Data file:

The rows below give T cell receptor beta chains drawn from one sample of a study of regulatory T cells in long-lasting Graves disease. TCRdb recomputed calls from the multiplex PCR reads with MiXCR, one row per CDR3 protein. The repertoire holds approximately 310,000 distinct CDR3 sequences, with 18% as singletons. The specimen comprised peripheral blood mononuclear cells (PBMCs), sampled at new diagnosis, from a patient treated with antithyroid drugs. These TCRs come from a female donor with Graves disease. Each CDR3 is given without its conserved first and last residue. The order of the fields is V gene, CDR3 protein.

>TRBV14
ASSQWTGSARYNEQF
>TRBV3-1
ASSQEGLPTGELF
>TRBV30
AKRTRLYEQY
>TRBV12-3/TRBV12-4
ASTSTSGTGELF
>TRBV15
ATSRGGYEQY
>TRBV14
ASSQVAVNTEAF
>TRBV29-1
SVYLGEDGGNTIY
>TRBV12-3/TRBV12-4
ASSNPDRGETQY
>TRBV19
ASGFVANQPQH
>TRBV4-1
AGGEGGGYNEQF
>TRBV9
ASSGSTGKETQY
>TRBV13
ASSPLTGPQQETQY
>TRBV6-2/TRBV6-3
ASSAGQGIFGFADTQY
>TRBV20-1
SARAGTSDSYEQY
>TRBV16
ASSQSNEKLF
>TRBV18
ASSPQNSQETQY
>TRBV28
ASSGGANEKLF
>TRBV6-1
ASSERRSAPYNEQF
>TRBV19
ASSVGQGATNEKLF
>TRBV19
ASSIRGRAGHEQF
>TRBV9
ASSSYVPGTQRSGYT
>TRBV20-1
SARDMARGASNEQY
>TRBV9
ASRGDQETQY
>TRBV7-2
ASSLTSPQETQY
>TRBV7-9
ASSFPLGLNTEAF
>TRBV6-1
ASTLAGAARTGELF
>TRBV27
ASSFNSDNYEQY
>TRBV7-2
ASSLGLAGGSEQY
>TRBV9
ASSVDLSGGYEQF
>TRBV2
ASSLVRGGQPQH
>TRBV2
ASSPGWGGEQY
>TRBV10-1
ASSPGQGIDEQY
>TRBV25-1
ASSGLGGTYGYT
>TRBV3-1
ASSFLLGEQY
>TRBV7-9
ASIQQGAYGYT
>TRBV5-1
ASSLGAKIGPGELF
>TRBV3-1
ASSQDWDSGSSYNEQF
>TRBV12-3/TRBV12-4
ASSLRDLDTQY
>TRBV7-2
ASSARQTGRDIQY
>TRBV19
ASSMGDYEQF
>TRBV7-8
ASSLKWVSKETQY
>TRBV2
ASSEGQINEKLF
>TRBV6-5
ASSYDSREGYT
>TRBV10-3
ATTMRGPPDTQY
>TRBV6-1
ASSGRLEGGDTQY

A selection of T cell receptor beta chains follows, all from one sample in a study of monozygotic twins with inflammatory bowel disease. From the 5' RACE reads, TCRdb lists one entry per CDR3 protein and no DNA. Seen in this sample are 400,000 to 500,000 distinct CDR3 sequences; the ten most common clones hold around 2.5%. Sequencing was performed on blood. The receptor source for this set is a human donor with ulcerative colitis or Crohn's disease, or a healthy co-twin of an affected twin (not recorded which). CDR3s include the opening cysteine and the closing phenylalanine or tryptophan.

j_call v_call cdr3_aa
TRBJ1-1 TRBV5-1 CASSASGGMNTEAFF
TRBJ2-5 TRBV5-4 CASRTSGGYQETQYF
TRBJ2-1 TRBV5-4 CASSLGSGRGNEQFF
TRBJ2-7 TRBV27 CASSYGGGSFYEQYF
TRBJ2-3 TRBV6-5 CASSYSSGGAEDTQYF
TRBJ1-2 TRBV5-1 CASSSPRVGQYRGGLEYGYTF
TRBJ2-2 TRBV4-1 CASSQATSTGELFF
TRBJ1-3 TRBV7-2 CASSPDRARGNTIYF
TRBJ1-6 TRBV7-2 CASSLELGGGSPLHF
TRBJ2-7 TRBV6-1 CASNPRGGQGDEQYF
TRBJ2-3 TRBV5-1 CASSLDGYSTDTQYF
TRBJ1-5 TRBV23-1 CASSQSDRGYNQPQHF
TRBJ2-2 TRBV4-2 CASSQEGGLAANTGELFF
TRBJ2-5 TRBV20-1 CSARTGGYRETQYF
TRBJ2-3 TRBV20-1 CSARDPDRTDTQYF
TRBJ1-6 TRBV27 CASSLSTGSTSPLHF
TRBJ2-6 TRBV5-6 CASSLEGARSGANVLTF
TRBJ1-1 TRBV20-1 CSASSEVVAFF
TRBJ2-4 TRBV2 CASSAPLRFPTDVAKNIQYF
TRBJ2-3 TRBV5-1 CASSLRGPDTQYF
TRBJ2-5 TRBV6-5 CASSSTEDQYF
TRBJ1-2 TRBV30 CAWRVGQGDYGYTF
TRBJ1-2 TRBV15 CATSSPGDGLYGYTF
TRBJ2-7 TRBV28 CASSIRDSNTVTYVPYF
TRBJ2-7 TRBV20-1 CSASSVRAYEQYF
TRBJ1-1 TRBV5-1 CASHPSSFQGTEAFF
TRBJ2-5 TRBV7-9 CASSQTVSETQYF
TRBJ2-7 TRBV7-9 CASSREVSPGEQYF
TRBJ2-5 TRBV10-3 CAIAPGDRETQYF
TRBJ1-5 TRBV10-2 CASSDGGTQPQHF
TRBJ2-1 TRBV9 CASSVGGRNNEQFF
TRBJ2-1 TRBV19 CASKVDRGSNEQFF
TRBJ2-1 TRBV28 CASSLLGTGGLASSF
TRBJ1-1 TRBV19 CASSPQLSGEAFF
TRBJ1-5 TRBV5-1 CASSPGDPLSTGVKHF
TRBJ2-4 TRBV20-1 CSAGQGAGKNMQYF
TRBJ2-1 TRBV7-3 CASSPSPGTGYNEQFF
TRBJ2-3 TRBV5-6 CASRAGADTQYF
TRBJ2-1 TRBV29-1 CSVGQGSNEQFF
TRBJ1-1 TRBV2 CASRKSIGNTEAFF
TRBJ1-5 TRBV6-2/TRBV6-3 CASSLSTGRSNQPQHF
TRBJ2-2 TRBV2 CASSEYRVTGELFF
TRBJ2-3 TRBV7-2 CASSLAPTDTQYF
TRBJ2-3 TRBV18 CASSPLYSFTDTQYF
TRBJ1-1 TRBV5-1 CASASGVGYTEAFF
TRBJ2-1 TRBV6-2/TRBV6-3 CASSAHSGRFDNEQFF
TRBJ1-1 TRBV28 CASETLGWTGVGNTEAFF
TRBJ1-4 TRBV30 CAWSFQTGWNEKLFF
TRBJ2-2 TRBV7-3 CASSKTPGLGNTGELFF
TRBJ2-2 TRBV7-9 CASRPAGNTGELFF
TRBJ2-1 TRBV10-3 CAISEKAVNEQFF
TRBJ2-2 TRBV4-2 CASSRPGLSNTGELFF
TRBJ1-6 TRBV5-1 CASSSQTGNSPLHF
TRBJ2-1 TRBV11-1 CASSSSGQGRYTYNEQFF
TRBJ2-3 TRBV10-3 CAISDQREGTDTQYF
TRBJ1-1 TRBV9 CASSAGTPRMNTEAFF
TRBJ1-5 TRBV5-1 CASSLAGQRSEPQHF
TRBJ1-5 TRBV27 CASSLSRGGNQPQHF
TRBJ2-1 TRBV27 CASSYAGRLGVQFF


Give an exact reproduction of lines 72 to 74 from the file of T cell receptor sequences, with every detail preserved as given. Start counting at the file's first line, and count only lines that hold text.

>TRBV5-1
ASSLGAKIGPGELF
>TRBV3-1